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Public Affairs

Professor 'wires' Iraq's medical professionals

January 27, 2006

Photo of Iraqi doctors and medical students using one of WiRED's computer centersThanks to communication Professor Gary Selnow and his dedicated band of volunteers, Iraq's medical schools are no longer without critical telecommunications and access to global databases. After equipping medical information centers at 19 Iraqi teaching hospitals, Selnow and WiRED, the nonprofit he founded to do this work, finalized arrangements to equip an additional 20 centers throughout the war-torn country.

For the first time since Saddam Hussein cut off communications between Iraqi doctors and the rest of the world, faculty and students have the technology to consult with colleagues in other countries and tap such critical information sources as those at the World Health Organization.

"Our books have been out of date for many years and we had no reliable source of medical information," wrote Dr. Rani Monther, a graduate medical student at Al-Kindy University for Medicine in Iraq, in a letter to Selnow. "Your centers, with computers, CDs and Internet access provide connection to essential technical data."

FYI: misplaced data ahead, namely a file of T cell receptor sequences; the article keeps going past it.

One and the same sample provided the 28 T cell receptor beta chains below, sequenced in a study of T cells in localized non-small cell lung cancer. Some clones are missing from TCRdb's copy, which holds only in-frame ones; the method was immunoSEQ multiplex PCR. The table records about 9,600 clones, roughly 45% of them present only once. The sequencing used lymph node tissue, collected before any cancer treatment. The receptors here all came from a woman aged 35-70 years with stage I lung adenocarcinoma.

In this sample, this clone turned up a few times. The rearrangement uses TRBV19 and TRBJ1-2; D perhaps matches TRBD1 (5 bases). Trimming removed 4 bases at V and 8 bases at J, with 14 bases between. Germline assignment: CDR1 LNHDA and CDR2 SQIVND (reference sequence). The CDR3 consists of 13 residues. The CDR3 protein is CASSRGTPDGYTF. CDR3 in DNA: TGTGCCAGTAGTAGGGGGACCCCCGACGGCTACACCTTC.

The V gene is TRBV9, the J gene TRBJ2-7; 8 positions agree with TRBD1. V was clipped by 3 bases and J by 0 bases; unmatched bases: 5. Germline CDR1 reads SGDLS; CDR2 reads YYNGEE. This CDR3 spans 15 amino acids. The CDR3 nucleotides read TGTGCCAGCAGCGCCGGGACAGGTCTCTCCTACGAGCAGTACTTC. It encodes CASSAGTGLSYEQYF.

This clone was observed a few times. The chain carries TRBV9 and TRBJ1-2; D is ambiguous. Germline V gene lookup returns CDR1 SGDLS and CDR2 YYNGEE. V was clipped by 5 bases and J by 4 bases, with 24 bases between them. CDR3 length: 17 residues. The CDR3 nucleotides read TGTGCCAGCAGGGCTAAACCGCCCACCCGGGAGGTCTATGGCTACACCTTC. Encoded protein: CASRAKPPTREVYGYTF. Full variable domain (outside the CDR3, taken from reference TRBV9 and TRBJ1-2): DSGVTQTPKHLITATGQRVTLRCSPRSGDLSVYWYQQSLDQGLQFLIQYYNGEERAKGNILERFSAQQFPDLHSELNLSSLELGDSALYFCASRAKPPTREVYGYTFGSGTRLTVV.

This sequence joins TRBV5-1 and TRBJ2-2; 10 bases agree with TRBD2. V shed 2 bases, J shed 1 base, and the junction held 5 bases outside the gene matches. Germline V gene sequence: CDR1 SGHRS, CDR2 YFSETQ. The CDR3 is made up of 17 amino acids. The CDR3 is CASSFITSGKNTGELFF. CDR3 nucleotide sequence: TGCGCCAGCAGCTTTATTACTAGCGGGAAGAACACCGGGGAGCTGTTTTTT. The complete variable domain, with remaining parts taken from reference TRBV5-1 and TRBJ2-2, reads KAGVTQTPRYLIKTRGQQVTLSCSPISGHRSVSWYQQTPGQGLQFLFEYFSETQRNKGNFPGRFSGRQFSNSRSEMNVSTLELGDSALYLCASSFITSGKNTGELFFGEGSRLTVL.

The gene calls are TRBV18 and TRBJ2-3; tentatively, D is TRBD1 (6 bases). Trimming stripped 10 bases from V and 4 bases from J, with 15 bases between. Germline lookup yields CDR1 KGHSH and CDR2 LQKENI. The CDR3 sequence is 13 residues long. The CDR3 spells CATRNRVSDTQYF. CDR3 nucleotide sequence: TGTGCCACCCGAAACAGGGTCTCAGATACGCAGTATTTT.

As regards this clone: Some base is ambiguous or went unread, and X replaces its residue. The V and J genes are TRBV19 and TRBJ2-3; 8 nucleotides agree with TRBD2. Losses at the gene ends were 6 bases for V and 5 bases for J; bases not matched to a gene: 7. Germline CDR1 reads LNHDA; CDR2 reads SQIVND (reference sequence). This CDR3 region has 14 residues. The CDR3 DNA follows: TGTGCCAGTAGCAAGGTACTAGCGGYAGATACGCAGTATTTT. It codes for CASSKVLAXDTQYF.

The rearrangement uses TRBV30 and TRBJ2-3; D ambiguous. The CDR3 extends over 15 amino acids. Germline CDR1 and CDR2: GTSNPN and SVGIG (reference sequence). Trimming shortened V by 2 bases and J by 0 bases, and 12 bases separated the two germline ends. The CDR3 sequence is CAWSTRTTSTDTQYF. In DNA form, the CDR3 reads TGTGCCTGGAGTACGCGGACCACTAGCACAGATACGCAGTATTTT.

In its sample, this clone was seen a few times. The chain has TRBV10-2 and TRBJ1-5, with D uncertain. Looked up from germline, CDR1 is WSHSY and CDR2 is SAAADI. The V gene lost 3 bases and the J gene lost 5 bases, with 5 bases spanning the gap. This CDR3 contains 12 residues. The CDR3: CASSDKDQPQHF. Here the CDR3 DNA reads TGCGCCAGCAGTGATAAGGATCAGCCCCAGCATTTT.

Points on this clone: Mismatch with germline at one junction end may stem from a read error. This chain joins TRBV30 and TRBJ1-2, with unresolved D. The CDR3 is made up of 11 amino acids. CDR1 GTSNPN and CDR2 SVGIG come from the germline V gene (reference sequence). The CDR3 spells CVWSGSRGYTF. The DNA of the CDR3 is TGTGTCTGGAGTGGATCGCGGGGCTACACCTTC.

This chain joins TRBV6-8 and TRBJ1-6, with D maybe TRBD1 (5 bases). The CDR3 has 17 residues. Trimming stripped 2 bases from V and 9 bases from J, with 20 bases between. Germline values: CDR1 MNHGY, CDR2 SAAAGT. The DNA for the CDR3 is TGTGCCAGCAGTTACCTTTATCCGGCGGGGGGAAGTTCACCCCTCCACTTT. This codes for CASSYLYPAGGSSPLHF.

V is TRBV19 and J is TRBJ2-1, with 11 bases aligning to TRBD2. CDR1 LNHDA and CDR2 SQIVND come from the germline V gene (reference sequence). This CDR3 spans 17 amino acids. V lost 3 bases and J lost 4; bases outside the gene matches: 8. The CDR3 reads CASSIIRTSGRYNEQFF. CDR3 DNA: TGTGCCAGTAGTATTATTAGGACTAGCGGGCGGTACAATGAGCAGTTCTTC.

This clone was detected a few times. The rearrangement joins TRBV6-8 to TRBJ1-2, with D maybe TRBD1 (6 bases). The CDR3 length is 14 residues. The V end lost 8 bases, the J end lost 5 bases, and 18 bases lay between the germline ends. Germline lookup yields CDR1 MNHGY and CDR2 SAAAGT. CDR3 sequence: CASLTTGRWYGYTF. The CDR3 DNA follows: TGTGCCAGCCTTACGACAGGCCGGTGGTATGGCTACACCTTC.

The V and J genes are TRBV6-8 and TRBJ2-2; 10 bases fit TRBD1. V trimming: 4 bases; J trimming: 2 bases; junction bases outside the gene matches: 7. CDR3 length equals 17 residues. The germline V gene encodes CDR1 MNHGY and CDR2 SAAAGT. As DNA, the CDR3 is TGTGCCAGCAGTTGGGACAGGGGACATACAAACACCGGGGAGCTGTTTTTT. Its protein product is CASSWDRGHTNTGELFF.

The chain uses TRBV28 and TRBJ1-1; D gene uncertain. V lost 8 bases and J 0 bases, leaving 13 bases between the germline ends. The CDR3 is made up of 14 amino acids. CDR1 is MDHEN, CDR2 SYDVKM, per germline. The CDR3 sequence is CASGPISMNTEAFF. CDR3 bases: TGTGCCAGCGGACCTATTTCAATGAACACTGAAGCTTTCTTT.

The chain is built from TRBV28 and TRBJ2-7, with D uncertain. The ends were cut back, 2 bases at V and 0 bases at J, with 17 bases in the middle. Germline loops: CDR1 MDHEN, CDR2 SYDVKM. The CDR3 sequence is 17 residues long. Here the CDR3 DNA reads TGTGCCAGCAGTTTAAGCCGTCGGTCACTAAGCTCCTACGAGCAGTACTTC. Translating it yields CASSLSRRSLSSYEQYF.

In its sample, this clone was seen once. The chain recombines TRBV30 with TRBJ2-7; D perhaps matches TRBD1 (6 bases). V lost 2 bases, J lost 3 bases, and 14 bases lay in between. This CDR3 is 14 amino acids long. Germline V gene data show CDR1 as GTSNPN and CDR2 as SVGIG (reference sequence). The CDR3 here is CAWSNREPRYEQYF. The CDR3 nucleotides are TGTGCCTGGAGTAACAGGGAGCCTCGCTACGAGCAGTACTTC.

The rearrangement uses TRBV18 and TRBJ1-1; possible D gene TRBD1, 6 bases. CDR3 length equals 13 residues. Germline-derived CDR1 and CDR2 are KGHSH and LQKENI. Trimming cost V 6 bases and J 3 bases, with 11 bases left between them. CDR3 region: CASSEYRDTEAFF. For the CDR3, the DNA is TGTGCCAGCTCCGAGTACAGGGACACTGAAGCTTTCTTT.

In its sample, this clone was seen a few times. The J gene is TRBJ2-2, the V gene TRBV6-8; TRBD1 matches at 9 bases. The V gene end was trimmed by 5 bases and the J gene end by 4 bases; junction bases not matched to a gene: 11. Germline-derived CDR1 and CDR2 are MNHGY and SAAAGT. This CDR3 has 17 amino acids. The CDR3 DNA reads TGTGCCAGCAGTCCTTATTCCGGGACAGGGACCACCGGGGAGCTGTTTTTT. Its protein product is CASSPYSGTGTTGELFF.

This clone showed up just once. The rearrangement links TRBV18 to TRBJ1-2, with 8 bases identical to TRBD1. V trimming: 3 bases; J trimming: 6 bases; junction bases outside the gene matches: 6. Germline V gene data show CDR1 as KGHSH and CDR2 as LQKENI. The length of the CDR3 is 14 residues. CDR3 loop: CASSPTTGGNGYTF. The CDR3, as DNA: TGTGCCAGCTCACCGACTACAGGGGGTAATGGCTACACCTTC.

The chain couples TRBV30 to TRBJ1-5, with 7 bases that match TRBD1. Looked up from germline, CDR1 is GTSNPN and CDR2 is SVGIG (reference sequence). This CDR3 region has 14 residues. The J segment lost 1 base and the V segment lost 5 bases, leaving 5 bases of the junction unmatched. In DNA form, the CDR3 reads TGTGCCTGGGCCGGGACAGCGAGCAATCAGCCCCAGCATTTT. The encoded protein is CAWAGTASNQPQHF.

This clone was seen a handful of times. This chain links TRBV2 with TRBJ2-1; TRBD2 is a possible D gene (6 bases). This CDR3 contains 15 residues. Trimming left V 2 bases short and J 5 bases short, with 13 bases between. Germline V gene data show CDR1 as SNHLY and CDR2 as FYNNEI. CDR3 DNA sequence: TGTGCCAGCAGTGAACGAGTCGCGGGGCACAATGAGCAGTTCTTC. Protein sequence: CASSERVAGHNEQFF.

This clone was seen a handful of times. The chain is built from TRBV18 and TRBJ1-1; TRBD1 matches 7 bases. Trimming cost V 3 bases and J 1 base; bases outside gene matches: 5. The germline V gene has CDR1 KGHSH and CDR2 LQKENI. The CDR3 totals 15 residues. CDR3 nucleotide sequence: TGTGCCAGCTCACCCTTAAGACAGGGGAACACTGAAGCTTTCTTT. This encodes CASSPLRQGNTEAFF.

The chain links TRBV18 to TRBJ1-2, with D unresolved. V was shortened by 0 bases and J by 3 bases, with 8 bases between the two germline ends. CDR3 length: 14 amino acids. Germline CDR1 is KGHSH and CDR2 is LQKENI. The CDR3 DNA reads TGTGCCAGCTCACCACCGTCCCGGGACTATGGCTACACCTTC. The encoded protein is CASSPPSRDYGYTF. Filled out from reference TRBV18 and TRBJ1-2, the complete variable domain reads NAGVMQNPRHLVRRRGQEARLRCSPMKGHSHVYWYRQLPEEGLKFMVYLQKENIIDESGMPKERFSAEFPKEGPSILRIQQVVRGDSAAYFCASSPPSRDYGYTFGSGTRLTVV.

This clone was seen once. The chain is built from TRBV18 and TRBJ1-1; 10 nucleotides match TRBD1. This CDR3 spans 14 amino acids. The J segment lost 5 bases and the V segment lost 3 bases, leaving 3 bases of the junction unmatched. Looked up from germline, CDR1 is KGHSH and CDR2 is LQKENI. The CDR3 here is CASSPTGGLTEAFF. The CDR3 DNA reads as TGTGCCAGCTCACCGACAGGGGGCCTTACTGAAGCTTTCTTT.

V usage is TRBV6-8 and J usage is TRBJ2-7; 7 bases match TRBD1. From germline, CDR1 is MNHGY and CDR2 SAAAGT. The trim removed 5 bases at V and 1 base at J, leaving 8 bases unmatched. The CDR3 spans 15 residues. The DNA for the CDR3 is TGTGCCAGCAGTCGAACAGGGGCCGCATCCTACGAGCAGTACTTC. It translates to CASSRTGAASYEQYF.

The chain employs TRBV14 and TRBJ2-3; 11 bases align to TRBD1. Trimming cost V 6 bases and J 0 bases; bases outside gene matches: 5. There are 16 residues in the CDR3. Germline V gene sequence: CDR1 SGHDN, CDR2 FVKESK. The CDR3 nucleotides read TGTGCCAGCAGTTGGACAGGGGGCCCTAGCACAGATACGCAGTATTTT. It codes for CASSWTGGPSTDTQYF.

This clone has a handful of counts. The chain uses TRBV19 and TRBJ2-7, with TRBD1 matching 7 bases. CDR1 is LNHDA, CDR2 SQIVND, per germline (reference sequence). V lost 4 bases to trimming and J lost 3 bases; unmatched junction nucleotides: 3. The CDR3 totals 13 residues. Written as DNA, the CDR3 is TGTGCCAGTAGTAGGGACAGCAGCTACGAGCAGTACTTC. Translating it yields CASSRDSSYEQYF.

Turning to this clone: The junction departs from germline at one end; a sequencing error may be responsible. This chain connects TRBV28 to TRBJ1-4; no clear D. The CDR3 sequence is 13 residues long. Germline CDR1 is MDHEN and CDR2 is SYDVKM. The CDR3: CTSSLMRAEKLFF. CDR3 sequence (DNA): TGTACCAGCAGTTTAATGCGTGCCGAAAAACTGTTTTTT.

When Selnow and WiRED first began their work in Iraq in 2003, medical school buildings were destroyed or empty. Outdated computer equipment, library materials and office furniture in Iraq's medical facilities had been looted or irretrievably damaged shortly after the war began. But this spring, direct teleconferencing capabilities will begin between medical information centers in Baghdad, Basrah, Erbil and Mosul and American teaching hospitals such as Children's Hospital in Washington, D.C.

Selnow and his volunteers work under constant threat in combat conditions. On January 17, WiRED ran a teleconferencing test between a safe house in Baghdad and the SFSU audio-visual center. During the test, the technicians in Iraq paid close attention to their watches; they had to leave for home before nightfall when the streets were least safe.

"Iraq's doctors have asked for communications assistance and these facilities provide that," Selnow said. "This project is a pillar of the Iraqi infrastructure, benefiting the medical community throughout the country. We are very proud that we could meet such a critical need in civilian medical care in Iraq."

Selnow, who is on leave from his teaching responsibilities at the College of Business, conducts his projects in collaboration with SFSU's Marian Wright Edelman Institute. Founded in 1997, WiRED has successfully established medical information centers in Kosovo and Serbia as well as several countries in Central America and Africa. A nonprofit, WiRED's work depends on donations and grants. The Iraq project was funded by the U.S. Department of State and the Medtronic Foundation and other private sources.

For more information or to make a donation, visit the WiRED Web site.

-- Denize Springer


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Last modified January 30, 2006 by University Communications